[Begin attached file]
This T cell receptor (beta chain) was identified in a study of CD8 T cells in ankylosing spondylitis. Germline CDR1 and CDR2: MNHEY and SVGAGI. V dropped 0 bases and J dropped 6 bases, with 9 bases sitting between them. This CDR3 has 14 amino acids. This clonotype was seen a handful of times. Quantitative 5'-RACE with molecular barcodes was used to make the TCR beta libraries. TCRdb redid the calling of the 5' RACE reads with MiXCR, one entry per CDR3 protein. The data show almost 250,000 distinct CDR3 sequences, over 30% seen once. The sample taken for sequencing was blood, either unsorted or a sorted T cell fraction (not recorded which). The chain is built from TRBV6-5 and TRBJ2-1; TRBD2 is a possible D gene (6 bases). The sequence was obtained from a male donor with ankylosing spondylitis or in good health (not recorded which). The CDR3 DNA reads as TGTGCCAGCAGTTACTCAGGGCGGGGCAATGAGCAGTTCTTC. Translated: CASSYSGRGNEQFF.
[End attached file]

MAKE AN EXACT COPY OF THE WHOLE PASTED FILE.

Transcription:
This T cell receptor (beta chain) was identified in a study of CD8 T cells in ankylosing spondylitis. Germline CDR1 and CDR2: MNHEY and SVGAGI. V dropped 0 bases and J dropped 6 bases, with 9 bases sitting between them. This CDR3 has 14 amino acids. This clonotype was seen a handful of times. Quantitative 5'-RACE with molecular barcodes was used to make the TCR beta libraries. TCRdb redid the calling of the 5' RACE reads with MiXCR, one entry per CDR3 protein. The data show almost 250,000 distinct CDR3 sequences, over 30% seen once. The sample taken for sequencing was blood, either unsorted or a sorted T cell fraction (not recorded which). The chain is built from TRBV6-5 and TRBJ2-1; TRBD2 is a possible D gene (6 bases). The sequence was obtained from a male donor with ankylosing spondylitis or in good health (not recorded which). The CDR3 DNA reads as TGTGCCAGCAGTTACTCAGGGCGGGGCAATGAGCAGTTCTTC. Translated: CASSYSGRGNEQFF.